For Owners-Three Ways to Prepare For Managing Change
Hiring a business coach, giving heirs internships, and tracking leadership potential with personality surveys
By SIMONA COVEL
Many small-business owners have scarcely enough time to run day-to-day operations, much less plan for who will take the reins in the future.
But small firms are more vulnerable than their larger counterparts if a succession isn’t well planned — especially when they have few executives and small human-resources and legal teams to lean on
Here’s a look at three companies that took the time to plan for executive transitions.
Company: Kramer Enterprises Inc., a 95-employee uniform and dry-cleaning business in Findlay, Ohio.
Problem: When Paul Kramer took over the business from his father in the mid-1980s, tension caused by poor transition planning led several family members to seek counseling. After months of arguments, Mr. Kramer and his wife bought all of the firm’s stock from his father. A sister worked for him but lasted only seven months. “There were some hard feelings that were left on the table that prevailed for a while,” says Mr. Kramer, 54.
So when he started thinking about potentially passing the baton to his 31-year-old daughter and 24-year-old son, “it was like going back 20 years ago, remembering all of those emotions.” Mr. Kramer says he wanted to learn to let go — unlike his father, whose reluctance to deal with succession issues head-on had made the transition harder.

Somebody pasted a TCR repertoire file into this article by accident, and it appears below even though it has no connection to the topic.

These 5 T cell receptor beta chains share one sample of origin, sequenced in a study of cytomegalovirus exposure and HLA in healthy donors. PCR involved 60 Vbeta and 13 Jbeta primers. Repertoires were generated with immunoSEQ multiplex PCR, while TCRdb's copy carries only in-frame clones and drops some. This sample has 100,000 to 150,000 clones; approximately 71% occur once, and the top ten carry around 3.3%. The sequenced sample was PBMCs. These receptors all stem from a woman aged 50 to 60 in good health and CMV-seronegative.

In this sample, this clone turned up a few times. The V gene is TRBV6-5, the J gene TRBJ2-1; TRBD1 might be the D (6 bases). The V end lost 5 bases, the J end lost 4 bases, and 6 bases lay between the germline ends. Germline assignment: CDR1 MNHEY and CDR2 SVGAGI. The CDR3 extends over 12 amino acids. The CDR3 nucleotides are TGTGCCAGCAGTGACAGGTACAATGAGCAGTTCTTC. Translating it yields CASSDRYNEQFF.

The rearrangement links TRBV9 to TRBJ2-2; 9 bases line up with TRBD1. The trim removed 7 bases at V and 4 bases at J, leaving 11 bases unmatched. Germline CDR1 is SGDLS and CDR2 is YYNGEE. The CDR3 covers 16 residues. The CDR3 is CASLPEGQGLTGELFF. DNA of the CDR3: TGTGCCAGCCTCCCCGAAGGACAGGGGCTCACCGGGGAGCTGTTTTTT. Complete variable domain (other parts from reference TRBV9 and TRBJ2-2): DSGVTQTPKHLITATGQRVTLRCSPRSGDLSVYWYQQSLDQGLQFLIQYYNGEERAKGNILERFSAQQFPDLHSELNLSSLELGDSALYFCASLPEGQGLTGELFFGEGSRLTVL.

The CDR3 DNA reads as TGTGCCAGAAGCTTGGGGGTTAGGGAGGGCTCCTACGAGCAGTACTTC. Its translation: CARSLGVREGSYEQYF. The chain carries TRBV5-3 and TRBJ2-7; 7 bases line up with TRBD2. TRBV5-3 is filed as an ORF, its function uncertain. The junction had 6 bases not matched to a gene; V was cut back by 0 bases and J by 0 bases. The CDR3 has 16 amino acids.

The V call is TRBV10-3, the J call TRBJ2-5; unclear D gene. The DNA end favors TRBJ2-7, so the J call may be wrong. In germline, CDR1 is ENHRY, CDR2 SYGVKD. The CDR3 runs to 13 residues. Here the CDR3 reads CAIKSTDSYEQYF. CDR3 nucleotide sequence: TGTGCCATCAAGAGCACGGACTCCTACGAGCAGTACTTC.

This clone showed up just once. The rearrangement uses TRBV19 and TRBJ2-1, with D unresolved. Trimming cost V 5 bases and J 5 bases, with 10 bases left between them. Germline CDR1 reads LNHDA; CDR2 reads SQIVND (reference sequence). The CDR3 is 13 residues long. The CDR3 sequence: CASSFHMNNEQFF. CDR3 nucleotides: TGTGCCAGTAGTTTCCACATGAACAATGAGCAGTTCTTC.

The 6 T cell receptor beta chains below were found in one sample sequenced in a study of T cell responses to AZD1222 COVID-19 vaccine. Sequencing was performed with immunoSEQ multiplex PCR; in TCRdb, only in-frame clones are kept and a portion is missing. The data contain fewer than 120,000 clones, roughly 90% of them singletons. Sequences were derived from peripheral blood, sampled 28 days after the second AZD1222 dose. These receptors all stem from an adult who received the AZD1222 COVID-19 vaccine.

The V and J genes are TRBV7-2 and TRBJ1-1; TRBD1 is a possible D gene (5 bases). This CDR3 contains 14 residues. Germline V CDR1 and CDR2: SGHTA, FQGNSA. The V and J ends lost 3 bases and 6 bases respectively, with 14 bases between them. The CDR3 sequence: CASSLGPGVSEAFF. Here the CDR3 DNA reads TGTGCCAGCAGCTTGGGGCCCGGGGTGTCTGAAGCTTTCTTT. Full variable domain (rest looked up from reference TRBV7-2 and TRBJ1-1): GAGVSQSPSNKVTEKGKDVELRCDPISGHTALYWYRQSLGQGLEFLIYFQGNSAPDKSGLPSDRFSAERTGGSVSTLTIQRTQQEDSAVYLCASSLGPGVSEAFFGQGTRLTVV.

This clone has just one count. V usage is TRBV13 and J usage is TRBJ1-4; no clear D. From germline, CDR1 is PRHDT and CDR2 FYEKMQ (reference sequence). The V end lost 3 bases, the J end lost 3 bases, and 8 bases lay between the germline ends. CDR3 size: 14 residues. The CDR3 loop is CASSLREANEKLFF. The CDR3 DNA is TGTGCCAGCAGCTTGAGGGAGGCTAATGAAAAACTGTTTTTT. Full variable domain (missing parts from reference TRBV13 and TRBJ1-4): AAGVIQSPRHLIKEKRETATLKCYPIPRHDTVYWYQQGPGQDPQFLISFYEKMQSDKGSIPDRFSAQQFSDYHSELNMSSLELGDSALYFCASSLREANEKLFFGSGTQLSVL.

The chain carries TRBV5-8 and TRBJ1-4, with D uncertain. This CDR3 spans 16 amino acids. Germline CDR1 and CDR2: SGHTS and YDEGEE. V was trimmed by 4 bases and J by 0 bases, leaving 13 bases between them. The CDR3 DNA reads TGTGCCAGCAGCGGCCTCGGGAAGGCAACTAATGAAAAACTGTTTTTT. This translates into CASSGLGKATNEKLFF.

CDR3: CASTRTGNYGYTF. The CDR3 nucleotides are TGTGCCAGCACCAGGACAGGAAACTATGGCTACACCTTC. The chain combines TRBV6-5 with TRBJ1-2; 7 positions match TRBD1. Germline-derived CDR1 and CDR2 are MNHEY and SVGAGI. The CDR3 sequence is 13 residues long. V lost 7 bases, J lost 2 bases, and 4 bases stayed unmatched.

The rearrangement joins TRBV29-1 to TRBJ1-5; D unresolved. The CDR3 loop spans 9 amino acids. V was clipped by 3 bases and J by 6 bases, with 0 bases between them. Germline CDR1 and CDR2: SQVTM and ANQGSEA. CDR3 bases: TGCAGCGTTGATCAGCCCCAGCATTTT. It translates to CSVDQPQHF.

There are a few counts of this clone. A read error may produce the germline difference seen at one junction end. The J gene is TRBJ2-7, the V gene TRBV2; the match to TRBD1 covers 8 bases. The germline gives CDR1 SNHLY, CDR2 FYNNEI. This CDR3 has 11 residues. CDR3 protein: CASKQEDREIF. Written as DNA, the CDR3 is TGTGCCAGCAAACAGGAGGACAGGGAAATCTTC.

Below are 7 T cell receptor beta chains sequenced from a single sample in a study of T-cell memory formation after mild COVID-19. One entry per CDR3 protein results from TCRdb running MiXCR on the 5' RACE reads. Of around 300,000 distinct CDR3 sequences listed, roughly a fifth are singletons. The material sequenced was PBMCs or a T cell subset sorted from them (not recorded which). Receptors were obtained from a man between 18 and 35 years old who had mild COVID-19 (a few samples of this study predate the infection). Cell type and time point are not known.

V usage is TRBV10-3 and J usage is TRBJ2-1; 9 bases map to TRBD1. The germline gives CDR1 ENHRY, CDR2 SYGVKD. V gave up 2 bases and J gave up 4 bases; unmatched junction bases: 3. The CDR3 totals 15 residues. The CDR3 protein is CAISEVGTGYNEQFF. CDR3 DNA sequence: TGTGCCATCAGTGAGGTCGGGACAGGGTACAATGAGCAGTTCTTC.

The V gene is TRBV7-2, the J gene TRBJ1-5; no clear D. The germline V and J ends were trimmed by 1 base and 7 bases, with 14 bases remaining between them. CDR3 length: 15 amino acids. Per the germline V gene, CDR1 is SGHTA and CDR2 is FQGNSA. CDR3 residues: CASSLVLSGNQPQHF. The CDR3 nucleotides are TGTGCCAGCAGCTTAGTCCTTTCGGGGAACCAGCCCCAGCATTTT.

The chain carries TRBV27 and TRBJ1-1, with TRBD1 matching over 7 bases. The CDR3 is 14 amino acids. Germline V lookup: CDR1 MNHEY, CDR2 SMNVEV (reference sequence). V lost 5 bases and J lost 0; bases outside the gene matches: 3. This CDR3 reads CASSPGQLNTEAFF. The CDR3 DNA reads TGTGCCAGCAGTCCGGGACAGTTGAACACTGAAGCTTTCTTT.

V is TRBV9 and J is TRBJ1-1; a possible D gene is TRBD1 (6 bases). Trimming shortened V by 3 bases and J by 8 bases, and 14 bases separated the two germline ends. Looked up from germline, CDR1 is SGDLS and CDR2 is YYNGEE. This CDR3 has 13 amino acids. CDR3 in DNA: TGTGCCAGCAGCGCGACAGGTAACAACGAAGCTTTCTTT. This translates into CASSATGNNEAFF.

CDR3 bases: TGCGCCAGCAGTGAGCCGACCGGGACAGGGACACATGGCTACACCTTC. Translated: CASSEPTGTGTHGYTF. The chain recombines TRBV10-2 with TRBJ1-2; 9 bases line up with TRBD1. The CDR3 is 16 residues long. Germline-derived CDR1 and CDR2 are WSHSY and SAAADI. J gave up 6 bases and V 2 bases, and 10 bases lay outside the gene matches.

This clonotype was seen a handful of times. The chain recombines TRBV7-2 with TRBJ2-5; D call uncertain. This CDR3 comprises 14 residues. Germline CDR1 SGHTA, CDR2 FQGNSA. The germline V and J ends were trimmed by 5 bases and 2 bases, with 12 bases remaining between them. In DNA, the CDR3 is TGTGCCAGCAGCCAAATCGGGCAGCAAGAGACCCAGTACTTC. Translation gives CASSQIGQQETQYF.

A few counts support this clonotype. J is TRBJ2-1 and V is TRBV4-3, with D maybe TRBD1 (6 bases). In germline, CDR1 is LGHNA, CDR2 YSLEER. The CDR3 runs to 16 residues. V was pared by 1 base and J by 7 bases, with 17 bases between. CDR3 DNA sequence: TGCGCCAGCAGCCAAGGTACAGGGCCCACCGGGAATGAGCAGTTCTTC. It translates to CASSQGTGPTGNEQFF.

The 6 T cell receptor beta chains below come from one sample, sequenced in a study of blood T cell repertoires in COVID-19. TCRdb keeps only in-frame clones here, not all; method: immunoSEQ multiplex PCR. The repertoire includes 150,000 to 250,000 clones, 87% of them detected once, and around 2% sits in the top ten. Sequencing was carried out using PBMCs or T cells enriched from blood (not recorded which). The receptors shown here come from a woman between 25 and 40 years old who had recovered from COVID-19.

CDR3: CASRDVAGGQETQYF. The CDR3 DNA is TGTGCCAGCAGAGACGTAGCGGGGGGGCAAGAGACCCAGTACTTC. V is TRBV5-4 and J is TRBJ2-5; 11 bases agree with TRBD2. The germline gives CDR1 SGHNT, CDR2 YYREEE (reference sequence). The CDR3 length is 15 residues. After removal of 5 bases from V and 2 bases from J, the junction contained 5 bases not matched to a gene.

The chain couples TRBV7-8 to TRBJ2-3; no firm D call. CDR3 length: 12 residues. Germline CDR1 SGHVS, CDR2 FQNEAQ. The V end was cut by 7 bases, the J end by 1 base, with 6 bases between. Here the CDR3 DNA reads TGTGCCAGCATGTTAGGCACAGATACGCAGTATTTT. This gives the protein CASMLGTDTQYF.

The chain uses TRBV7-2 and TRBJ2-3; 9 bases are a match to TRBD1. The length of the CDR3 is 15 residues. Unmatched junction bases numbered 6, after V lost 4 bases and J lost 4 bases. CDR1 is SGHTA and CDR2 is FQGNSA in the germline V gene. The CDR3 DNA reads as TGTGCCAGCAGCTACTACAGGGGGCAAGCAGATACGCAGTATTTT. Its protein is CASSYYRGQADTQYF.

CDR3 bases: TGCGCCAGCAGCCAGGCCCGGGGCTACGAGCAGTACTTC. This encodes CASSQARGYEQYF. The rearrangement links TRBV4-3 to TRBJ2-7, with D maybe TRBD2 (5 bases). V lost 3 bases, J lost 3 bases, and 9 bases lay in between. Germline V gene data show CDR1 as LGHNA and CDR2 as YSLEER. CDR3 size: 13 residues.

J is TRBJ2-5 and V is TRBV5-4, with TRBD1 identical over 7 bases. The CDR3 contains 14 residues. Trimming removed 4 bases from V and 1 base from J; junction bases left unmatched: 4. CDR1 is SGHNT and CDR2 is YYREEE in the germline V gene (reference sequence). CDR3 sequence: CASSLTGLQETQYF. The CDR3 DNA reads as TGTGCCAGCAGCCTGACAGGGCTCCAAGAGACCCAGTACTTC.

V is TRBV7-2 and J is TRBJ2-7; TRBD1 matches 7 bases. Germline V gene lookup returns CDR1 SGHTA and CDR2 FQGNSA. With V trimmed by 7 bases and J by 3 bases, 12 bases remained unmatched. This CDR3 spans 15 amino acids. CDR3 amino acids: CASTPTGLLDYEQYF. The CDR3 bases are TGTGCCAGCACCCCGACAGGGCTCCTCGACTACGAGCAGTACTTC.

Solution: Last year, the company hired business coach Eric Kurjan, who had been a Kramer dry-cleaning customer. Mr. Kurjan, who works for Six Disciplines LLC, a coaching firm in Findlay, focuses on measuring employee performance and tracking it with software.
Mr. Kurjan started by surveying employees and customers on the company’s leadership. Then, a 10-person team from Kramer mapped out the firm’s 10-year goals, as well as quarterly personal goals for Mr. Kramer’s children and other employees in leadership positions. As a result, Mr. Kramer says, he has been able to better assess his children’s strengths and weaknesses. His son, who has been with the company for about a year, works in sales, while his more experienced daughter runs the company’s new promotional apparel offshoot.
The coach also helped when situations got sticky. When his son seemed unprepared for a meeting, “Eric was able to challenge” him, Mr. Kramer says. “If I had done it, my wife would have been in the room and accused me of attacking her son.” Mr. Kramer believes the more regimented approach will allow his children to grow into the areas where they show aptitude — without the hard feelings that dominated the last generation’s handover.
Cost: In its first year, the company spent between $30,000 and $35,000 on consulting, materials and software.
Challenges: Rather than scaling back, Mr. Kramer says he’s “working harder than ever,” helping with people’s individual plans.
Company: Badger Mining Corp., a Berlin, Wis., industrial sand and mining company with 175 employees.
Problem: About a dozen members of the founding family currently work at the company, most from the third generation. The fourth generation has about 28 members plus a handful of their spouses who are in their teens and 20s. But the company won’t have jobs for all of them.